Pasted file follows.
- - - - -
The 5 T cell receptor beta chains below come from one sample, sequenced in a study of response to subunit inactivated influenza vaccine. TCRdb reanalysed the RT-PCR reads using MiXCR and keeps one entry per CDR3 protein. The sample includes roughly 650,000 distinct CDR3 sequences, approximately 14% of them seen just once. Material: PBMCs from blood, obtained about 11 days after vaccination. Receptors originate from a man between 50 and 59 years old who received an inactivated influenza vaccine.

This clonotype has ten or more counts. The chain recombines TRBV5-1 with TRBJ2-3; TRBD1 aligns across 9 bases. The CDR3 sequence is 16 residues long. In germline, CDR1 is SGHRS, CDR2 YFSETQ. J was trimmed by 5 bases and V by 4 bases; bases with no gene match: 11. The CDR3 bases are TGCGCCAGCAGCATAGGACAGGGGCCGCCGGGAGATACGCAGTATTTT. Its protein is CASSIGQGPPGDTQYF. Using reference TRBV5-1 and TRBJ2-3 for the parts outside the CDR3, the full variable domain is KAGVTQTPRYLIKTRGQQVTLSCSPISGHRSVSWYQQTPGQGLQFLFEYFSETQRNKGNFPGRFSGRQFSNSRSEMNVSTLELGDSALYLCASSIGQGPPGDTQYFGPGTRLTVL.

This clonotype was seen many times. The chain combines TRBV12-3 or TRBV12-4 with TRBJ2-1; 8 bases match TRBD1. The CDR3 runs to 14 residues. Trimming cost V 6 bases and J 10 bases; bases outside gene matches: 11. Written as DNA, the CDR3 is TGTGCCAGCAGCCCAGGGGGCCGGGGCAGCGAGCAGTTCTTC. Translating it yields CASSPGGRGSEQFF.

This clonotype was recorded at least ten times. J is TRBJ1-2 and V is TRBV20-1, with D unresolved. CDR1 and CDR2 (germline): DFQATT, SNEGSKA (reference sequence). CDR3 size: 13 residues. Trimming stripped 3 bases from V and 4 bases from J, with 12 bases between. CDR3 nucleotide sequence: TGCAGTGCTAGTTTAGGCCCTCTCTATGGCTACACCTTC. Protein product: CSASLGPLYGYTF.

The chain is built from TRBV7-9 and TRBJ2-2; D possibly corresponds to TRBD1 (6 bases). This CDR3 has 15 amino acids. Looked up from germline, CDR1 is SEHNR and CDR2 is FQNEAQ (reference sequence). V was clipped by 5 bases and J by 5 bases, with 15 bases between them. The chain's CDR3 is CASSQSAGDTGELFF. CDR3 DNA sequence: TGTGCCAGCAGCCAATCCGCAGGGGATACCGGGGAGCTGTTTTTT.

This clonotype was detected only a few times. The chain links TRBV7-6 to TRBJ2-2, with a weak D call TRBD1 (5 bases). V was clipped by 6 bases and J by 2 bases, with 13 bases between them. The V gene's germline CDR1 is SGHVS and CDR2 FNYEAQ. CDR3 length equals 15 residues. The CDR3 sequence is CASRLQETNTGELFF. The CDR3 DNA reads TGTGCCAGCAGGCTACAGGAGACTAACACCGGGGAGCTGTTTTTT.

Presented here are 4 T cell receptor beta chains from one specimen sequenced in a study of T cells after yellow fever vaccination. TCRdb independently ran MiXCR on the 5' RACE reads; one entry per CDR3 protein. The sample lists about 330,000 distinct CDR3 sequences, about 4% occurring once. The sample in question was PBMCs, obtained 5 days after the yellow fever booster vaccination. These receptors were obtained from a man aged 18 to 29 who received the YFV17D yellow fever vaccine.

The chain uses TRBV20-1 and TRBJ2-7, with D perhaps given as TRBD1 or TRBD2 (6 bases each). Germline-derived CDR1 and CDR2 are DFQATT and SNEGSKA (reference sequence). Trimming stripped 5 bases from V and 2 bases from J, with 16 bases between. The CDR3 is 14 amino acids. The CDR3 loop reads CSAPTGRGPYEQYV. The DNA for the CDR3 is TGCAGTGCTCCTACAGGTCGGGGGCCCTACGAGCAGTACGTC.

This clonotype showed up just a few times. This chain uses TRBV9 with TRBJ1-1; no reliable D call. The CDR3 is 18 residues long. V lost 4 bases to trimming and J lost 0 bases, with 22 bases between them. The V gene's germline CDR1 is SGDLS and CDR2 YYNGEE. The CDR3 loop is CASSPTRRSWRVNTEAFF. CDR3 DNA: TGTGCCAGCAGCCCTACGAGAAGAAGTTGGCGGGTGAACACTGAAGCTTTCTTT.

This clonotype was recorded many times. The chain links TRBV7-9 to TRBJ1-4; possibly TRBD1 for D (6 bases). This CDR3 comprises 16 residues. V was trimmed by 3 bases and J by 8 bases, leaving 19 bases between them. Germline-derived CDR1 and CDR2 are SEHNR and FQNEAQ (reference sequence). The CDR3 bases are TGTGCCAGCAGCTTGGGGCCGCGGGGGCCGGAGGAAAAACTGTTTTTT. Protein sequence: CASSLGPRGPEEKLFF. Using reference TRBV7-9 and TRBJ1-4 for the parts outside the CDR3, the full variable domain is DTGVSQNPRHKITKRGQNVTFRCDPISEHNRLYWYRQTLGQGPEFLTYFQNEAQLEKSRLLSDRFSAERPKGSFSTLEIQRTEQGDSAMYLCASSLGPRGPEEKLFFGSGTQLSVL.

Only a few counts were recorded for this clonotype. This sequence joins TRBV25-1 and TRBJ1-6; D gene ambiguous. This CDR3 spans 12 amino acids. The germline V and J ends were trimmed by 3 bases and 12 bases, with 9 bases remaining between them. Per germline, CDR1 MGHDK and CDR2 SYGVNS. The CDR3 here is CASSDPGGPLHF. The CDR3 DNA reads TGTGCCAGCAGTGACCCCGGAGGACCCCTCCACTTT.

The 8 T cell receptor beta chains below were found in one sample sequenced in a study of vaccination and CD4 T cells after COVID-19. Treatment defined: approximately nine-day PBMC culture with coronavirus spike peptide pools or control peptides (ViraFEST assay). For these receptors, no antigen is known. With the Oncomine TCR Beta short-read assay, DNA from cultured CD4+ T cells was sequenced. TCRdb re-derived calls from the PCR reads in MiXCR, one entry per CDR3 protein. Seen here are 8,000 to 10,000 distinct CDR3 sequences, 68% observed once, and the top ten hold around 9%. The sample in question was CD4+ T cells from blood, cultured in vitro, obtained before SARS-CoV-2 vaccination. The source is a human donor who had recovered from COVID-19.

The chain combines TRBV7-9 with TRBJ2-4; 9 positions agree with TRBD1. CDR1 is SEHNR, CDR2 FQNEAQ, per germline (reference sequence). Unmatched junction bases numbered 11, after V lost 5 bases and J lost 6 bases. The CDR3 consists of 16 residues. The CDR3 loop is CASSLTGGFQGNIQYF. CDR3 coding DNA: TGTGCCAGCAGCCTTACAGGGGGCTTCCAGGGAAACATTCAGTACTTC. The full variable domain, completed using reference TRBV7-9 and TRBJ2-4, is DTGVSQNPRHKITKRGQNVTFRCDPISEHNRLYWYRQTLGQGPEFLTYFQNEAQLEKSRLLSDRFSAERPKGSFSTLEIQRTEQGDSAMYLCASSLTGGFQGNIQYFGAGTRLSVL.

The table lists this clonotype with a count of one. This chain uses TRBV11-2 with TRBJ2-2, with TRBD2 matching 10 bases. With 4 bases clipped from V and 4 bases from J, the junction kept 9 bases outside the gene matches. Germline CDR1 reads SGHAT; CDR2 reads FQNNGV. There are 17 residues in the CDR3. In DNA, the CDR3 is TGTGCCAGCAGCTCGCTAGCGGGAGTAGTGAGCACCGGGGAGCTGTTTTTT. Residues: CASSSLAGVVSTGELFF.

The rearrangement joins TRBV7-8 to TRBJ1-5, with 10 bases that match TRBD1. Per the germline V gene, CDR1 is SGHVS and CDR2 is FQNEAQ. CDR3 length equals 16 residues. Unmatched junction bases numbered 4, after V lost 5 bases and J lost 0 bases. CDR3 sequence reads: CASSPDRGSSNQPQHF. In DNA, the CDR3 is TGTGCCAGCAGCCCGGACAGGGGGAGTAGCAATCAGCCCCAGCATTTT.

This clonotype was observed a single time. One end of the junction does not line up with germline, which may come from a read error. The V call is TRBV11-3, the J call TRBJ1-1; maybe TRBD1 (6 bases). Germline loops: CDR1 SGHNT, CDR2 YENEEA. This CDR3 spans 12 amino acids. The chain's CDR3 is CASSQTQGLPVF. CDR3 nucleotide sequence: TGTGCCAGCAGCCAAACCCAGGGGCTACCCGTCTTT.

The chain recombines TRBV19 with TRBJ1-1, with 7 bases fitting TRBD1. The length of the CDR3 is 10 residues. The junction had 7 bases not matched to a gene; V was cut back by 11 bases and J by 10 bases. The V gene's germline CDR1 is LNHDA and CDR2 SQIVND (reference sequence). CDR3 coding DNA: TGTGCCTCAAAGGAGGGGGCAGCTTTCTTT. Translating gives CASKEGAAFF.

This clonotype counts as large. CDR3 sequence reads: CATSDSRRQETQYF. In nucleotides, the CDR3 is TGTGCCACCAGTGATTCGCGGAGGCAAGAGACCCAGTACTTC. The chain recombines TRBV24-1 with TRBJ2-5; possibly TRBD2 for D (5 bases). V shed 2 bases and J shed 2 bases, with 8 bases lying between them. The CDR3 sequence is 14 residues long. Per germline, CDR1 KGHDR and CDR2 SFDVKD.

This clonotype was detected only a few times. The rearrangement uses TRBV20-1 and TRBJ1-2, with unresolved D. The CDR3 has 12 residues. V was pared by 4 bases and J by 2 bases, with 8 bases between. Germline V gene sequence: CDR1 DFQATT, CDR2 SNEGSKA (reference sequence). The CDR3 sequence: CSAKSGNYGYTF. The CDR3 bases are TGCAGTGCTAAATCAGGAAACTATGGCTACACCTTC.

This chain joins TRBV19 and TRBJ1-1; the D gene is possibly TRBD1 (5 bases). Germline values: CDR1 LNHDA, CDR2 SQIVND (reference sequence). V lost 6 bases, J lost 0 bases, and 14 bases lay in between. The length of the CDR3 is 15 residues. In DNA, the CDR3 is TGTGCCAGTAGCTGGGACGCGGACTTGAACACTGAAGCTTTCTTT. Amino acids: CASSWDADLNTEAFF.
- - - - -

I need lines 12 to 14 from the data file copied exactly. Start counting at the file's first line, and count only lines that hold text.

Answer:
The 8 T cell receptor beta chains below were found in one sample sequenced in a study of vaccination and CD4 T cells after COVID-19. Treatment defined: approximately nine-day PBMC culture with coronavirus spike peptide pools or control peptides (ViraFEST assay). For these receptors, no antigen is known. With the Oncomine TCR Beta short-read assay, DNA from cultured CD4+ T cells was sequenced. TCRdb re-derived calls from the PCR reads in MiXCR, one entry per CDR3 protein. Seen here are 8,000 to 10,000 distinct CDR3 sequences, 68% observed once, and the top ten hold around 9%. The sample in question was CD4+ T cells from blood, cultured in vitro, obtained before SARS-CoV-2 vaccination. The source is a human donor who had recovered from COVID-19.

The chain combines TRBV7-9 with TRBJ2-4; 9 positions agree with TRBD1. CDR1 is SEHNR, CDR2 FQNEAQ, per germline (reference sequence). Unmatched junction bases numbered 11, after V lost 5 bases and J lost 6 bases. The CDR3 consists of 16 residues. The CDR3 loop is CASSLTGGFQGNIQYF. CDR3 coding DNA: TGTGCCAGCAGCCTTACAGGGGGCTTCCAGGGAAACATTCAGTACTTC. The full variable domain, completed using reference TRBV7-9 and TRBJ2-4, is DTGVSQNPRHKITKRGQNVTFRCDPISEHNRLYWYRQTLGQGPEFLTYFQNEAQLEKSRLLSDRFSAERPKGSFSTLEIQRTEQGDSAMYLCASSLTGGFQGNIQYFGAGTRLSVL.

The table lists this clonotype with a count of one. This chain uses TRBV11-2 with TRBJ2-2, with TRBD2 matching 10 bases. With 4 bases clipped from V and 4 bases from J, the junction kept 9 bases outside the gene matches. Germline CDR1 reads SGHAT; CDR2 reads FQNNGV. There are 17 residues in the CDR3. In DNA, the CDR3 is TGTGCCAGCAGCTCGCTAGCGGGAGTAGTGAGCACCGGGGAGCTGTTTTTT. Residues: CASSSLAGVVSTGELFF.